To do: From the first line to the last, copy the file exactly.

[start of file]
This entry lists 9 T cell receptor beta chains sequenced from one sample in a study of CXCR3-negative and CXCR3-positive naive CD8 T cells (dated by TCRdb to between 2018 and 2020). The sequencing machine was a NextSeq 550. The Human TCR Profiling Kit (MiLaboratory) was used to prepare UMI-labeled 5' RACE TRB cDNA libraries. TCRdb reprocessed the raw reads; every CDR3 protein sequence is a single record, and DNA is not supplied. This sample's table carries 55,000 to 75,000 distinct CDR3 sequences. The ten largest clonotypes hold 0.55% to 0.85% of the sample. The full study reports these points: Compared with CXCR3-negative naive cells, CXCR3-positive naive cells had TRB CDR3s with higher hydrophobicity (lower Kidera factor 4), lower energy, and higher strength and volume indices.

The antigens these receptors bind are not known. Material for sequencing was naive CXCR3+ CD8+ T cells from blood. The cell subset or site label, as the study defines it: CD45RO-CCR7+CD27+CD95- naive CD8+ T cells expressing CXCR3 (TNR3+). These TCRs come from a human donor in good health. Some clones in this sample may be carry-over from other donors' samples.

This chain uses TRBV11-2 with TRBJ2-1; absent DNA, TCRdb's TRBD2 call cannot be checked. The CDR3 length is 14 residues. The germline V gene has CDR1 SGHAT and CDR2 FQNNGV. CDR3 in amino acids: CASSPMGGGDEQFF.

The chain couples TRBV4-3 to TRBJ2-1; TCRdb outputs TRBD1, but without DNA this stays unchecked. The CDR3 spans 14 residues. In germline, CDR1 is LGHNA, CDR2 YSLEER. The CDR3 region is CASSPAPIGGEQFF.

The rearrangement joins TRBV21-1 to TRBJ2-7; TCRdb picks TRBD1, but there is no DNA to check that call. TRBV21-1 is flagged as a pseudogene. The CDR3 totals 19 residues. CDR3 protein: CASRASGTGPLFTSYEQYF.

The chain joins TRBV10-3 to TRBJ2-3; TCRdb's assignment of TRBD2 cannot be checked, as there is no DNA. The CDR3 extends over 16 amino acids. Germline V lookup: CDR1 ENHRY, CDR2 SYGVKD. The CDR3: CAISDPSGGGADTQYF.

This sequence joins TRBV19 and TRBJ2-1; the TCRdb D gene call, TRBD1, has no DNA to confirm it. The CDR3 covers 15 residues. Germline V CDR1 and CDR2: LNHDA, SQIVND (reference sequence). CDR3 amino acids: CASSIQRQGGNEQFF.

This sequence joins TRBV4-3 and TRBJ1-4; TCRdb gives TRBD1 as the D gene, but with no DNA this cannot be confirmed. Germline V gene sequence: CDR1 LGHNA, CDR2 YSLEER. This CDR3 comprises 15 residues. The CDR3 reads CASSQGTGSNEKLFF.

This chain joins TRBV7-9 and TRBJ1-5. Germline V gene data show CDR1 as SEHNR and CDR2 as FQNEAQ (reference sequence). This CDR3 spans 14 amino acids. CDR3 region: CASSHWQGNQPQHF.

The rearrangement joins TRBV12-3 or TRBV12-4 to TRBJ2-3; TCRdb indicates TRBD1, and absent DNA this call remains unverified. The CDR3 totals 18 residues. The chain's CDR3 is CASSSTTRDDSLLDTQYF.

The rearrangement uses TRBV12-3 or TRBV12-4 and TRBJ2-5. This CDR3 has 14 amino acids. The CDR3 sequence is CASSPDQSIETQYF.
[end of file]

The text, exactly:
This entry lists 9 T cell receptor beta chains sequenced from one sample in a study of CXCR3-negative and CXCR3-positive naive CD8 T cells (dated by TCRdb to between 2018 and 2020). The sequencing machine was a NextSeq 550. The Human TCR Profiling Kit (MiLaboratory) was used to prepare UMI-labeled 5' RACE TRB cDNA libraries. TCRdb reprocessed the raw reads; every CDR3 protein sequence is a single record, and DNA is not supplied. This sample's table carries 55,000 to 75,000 distinct CDR3 sequences. The ten largest clonotypes hold 0.55% to 0.85% of the sample. The full study reports these points: Compared with CXCR3-negative naive cells, CXCR3-positive naive cells had TRB CDR3s with higher hydrophobicity (lower Kidera factor 4), lower energy, and higher strength and volume indices.

The antigens these receptors bind are not known. Material for sequencing was naive CXCR3+ CD8+ T cells from blood. The cell subset or site label, as the study defines it: CD45RO-CCR7+CD27+CD95- naive CD8+ T cells expressing CXCR3 (TNR3+). These TCRs come from a human donor in good health. Some clones in this sample may be carry-over from other donors' samples.

This chain uses TRBV11-2 with TRBJ2-1; absent DNA, TCRdb's TRBD2 call cannot be checked. The CDR3 length is 14 residues. The germline V gene has CDR1 SGHAT and CDR2 FQNNGV. CDR3 in amino acids: CASSPMGGGDEQFF.

The chain couples TRBV4-3 to TRBJ2-1; TCRdb outputs TRBD1, but without DNA this stays unchecked. The CDR3 spans 14 residues. In germline, CDR1 is LGHNA, CDR2 YSLEER. The CDR3 region is CASSPAPIGGEQFF.

The rearrangement joins TRBV21-1 to TRBJ2-7; TCRdb picks TRBD1, but there is no DNA to check that call. TRBV21-1 is flagged as a pseudogene. The CDR3 totals 19 residues. CDR3 protein: CASRASGTGPLFTSYEQYF.

The chain joins TRBV10-3 to TRBJ2-3; TCRdb's assignment of TRBD2 cannot be checked, as there is no DNA. The CDR3 extends over 16 amino acids. Germline V lookup: CDR1 ENHRY, CDR2 SYGVKD. The CDR3: CAISDPSGGGADTQYF.

This sequence joins TRBV19 and TRBJ2-1; the TCRdb D gene call, TRBD1, has no DNA to confirm it. The CDR3 covers 15 residues. Germline V CDR1 and CDR2: LNHDA, SQIVND (reference sequence). CDR3 amino acids: CASSIQRQGGNEQFF.

This sequence joins TRBV4-3 and TRBJ1-4; TCRdb gives TRBD1 as the D gene, but with no DNA this cannot be confirmed. Germline V gene sequence: CDR1 LGHNA, CDR2 YSLEER. This CDR3 comprises 15 residues. The CDR3 reads CASSQGTGSNEKLFF.

This chain joins TRBV7-9 and TRBJ1-5. Germline V gene data show CDR1 as SEHNR and CDR2 as FQNEAQ (reference sequence). This CDR3 spans 14 amino acids. CDR3 region: CASSHWQGNQPQHF.

The rearrangement joins TRBV12-3 or TRBV12-4 to TRBJ2-3; TCRdb indicates TRBD1, and absent DNA this call remains unverified. The CDR3 totals 18 residues. The chain's CDR3 is CASSSTTRDDSLLDTQYF.

The rearrangement uses TRBV12-3 or TRBV12-4 and TRBJ2-5. This CDR3 has 14 amino acids. The CDR3 sequence is CASSPDQSIETQYF.